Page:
The Rust team has announced a new version of their popular programming language. Mozilla’s Rust system programming language has always been focused on safety, speed, and concurrency. This release adds more power to these features. Rust 1.28 provides more flexibility and ease to memory allocation with global allocators and NonZero types.
Global allocators allow a developer to define the memory allocation system used by a Rust program. Previously, Rust did not allow changing the way memory is obtained, which prevented some use cases.
With Rust 1.28, the #[global_allocator] attribute is stable. This attribute will allow Rust programs to set their allocator to the system allocator, as well as define new allocators by implementing the GlobalAlloc trait.
Better error message formatting
Rust’s compiler has traditionally provided verbose and explicit error messages, along with suggestions for how to fix the problem. Rust 1.28 introduces more detailed notes about why some error conditions arise.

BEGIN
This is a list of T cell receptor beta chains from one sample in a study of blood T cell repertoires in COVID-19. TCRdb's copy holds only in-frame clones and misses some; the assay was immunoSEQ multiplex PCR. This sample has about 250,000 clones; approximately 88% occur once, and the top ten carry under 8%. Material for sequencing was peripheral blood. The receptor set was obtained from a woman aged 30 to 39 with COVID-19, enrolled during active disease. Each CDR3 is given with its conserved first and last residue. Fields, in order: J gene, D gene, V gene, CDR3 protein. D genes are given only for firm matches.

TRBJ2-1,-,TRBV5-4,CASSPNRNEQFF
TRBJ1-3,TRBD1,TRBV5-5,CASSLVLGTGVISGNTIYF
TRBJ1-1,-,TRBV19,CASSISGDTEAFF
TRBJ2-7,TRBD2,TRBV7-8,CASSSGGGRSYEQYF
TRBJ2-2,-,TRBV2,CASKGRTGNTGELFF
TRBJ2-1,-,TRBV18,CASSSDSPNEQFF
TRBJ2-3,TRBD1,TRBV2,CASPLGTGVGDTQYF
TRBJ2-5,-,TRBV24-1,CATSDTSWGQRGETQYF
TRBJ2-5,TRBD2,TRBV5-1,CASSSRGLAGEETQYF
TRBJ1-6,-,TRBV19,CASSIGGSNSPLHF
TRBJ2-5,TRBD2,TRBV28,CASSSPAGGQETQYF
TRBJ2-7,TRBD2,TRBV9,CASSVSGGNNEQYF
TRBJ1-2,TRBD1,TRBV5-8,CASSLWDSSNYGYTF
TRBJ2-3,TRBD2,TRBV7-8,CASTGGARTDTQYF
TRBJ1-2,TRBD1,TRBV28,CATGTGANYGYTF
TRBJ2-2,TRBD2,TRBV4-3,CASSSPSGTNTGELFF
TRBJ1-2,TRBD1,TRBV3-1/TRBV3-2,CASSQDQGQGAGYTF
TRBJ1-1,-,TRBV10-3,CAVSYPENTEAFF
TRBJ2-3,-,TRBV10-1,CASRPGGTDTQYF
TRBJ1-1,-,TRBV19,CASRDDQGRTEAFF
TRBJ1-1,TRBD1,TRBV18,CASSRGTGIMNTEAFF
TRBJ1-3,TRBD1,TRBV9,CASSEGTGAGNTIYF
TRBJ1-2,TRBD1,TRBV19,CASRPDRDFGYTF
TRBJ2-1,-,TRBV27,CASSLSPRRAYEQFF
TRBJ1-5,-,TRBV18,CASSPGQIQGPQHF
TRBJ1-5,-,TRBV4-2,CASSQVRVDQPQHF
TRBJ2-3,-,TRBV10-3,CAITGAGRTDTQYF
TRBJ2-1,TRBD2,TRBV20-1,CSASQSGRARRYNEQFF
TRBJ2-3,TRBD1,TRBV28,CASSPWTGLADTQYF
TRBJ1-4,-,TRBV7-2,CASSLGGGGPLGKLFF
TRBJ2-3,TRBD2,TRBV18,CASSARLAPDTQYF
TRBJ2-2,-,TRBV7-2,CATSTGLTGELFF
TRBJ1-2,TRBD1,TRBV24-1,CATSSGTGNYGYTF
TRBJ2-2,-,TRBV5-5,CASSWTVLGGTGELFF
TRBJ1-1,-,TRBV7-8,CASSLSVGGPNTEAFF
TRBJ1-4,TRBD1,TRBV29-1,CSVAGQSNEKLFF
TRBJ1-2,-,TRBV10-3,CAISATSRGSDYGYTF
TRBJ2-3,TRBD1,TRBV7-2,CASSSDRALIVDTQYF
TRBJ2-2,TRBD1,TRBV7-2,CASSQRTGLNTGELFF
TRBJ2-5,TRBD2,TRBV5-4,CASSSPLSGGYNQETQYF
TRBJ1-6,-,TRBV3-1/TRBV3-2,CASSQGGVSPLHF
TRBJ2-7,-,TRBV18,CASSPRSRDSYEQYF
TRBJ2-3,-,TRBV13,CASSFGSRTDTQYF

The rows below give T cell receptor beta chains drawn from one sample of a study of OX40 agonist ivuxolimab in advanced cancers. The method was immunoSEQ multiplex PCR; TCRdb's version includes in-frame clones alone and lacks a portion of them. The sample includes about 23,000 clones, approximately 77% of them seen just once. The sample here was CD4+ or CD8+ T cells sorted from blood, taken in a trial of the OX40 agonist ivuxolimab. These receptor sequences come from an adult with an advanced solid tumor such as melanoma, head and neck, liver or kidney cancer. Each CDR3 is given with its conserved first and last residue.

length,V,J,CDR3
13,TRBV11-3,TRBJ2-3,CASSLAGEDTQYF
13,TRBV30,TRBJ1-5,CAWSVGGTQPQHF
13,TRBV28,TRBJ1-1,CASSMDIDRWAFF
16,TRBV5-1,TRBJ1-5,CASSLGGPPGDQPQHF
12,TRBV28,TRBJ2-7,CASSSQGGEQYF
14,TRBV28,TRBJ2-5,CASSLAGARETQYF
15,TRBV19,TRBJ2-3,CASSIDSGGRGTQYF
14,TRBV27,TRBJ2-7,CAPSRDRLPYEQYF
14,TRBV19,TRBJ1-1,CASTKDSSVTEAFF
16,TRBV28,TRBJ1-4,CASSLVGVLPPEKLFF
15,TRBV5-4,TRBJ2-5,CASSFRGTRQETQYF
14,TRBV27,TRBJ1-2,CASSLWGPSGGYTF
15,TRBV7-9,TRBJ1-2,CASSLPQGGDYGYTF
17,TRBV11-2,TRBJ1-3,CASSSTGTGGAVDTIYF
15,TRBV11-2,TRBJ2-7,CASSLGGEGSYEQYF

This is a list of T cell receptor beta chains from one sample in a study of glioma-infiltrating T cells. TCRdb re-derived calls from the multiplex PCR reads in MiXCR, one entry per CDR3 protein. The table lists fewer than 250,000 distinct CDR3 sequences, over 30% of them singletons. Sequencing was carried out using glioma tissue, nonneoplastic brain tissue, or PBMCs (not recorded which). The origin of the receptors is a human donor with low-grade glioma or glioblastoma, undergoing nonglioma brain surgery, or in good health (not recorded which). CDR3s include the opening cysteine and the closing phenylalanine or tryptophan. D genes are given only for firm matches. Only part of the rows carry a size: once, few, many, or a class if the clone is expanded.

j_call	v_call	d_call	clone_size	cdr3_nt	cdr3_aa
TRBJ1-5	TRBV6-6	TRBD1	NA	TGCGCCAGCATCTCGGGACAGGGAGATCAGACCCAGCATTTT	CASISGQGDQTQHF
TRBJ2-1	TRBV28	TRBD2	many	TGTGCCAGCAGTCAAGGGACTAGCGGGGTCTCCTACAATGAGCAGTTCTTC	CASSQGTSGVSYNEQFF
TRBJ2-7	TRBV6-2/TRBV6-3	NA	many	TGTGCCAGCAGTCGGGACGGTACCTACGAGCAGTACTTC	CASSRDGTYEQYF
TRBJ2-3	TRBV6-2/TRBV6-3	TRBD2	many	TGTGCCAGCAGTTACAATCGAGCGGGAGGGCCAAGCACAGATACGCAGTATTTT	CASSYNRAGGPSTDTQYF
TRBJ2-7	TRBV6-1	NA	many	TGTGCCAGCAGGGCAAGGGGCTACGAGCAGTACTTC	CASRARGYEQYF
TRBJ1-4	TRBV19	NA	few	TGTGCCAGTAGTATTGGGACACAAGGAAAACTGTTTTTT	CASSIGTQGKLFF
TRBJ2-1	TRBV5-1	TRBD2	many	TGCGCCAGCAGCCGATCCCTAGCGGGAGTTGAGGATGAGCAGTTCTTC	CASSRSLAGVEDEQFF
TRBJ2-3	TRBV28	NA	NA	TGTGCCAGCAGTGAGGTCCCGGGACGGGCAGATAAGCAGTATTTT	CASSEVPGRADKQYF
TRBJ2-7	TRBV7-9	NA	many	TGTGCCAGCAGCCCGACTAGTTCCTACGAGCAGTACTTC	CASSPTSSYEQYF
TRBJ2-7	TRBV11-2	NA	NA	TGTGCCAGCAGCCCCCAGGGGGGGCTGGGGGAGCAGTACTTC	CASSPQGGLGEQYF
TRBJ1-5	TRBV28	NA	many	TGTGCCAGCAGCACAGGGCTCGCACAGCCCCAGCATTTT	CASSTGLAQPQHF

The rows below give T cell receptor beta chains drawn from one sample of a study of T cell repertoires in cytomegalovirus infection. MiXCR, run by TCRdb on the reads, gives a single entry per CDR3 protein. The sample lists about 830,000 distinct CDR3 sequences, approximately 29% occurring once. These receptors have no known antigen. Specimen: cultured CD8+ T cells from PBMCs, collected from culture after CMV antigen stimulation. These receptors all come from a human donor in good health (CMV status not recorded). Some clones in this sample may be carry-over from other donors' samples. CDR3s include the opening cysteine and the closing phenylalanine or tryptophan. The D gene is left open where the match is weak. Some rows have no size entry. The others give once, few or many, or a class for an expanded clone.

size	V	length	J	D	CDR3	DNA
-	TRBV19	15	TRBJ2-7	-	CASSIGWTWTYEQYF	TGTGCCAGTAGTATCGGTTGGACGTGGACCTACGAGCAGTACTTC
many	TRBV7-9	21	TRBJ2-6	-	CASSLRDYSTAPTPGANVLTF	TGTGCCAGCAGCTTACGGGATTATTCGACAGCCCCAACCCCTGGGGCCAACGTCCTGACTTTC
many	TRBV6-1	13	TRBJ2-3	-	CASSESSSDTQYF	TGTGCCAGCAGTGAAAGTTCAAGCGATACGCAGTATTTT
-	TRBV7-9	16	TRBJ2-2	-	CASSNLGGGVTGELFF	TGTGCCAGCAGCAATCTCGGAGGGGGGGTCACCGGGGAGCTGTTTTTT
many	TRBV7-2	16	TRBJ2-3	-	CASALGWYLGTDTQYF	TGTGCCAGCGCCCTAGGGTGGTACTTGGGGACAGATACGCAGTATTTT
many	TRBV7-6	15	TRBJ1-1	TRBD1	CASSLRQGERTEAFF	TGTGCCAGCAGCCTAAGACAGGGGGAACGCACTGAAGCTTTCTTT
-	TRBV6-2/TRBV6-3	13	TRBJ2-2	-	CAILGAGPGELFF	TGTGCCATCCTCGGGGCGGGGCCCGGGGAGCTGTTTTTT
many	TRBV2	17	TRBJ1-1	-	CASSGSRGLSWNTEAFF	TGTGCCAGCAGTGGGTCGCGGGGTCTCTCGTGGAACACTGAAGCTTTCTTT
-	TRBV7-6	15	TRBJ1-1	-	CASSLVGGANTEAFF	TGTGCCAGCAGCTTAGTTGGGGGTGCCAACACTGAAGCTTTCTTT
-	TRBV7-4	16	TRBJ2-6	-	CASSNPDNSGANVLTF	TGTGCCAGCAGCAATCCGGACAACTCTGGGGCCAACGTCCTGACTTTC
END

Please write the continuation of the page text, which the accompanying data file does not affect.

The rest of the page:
The entire list of formatting changes is available on Github.
NonZero types are now a stable addition to the language. NonZero number types are wrappers around the standard unsigned integer types: NonZeroU8, NonZeroU16, NonZeroU32, NonZeroU64, NonZeroU128, and NonZeroUsize. This provides easier to anticipate memory allocations and optimize program data placement.
A number of other libraries have also been stabilized; you can see the more detailed release notes for full details.
Rust’s cargo utility no longer lets users publish crates with build scripts that modify the src directory for an application. This eliminates bugs during the compilation process.
For more detailed release notes along with code snippets, you can read the Rust Language blog.